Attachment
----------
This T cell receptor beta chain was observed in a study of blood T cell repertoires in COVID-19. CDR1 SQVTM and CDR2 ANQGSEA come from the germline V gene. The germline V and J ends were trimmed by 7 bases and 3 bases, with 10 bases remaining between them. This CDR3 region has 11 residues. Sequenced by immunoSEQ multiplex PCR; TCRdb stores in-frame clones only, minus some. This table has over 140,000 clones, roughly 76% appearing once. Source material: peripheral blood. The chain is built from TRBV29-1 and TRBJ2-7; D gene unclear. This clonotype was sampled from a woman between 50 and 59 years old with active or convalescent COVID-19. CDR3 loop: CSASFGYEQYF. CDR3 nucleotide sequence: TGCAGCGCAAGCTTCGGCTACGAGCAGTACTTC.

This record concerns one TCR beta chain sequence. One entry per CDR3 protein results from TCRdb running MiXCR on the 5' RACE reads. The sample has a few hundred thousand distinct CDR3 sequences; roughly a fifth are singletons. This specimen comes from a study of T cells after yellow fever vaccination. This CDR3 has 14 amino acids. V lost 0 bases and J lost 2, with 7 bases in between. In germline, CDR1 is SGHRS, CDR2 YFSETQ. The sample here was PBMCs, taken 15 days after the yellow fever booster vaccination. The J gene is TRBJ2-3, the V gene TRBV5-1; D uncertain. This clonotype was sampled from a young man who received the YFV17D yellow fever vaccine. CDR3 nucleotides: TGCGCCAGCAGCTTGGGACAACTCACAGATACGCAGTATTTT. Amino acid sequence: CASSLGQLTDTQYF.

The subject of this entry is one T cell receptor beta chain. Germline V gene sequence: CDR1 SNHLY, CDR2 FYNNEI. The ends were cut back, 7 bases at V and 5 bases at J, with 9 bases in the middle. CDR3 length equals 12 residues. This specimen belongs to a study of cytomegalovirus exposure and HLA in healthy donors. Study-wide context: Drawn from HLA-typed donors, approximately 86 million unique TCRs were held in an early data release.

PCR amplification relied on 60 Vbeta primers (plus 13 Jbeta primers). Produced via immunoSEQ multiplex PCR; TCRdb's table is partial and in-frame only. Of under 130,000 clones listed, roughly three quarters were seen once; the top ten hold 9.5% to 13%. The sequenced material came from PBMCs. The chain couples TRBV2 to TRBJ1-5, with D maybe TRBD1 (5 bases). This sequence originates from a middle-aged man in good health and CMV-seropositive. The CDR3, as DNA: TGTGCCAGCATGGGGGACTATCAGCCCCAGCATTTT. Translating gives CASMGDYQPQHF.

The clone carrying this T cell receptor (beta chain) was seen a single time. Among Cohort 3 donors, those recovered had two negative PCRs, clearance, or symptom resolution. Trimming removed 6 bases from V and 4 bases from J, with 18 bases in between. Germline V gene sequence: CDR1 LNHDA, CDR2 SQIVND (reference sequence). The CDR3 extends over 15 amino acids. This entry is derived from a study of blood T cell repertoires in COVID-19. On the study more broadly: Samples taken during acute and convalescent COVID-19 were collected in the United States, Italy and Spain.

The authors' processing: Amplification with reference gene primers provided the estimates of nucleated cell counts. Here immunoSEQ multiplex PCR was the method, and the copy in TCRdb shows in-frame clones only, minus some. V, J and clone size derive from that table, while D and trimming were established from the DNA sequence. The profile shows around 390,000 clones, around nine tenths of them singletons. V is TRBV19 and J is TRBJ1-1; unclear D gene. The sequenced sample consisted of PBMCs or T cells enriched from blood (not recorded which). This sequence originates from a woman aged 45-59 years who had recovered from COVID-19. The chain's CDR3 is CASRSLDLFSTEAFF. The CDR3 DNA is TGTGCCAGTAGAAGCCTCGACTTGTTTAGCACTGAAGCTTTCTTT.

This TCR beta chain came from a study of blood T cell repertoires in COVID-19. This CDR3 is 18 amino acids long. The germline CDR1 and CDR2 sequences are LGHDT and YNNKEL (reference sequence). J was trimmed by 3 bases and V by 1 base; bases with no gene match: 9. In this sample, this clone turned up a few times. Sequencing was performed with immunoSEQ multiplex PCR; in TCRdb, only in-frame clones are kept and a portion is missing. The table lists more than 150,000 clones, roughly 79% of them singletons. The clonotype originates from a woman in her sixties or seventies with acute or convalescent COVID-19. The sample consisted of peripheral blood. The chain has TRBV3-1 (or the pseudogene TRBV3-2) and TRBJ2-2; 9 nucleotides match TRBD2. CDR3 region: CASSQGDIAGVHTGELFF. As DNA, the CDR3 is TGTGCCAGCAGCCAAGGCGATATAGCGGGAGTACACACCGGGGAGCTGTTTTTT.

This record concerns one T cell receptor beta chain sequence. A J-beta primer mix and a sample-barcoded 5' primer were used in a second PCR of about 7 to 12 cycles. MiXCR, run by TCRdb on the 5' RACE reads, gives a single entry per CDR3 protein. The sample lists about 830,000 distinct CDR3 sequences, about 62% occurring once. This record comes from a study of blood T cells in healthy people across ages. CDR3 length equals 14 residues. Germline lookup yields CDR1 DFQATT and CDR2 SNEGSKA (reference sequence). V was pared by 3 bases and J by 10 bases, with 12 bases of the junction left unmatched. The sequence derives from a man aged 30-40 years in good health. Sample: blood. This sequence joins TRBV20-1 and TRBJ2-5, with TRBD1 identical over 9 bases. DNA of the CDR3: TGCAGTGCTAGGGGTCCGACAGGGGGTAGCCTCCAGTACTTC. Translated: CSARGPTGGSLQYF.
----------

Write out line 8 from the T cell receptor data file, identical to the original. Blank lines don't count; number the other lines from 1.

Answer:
This record concerns one T cell receptor beta chain sequence. A J-beta primer mix and a sample-barcoded 5' primer were used in a second PCR of about 7 to 12 cycles. MiXCR, run by TCRdb on the 5' RACE reads, gives a single entry per CDR3 protein. The sample lists about 830,000 distinct CDR3 sequences, about 62% occurring once. This record comes from a study of blood T cells in healthy people across ages. CDR3 length equals 14 residues. Germline lookup yields CDR1 DFQATT and CDR2 SNEGSKA (reference sequence). V was pared by 3 bases and J by 10 bases, with 12 bases of the junction left unmatched. The sequence derives from a man aged 30-40 years in good health. Sample: blood. This sequence joins TRBV20-1 and TRBJ2-5, with TRBD1 identical over 9 bases. DNA of the CDR3: TGCAGTGCTAGGGGTCCGACAGGGGGTAGCCTCCAGTACTTC. Translated: CSARGPTGGSLQYF.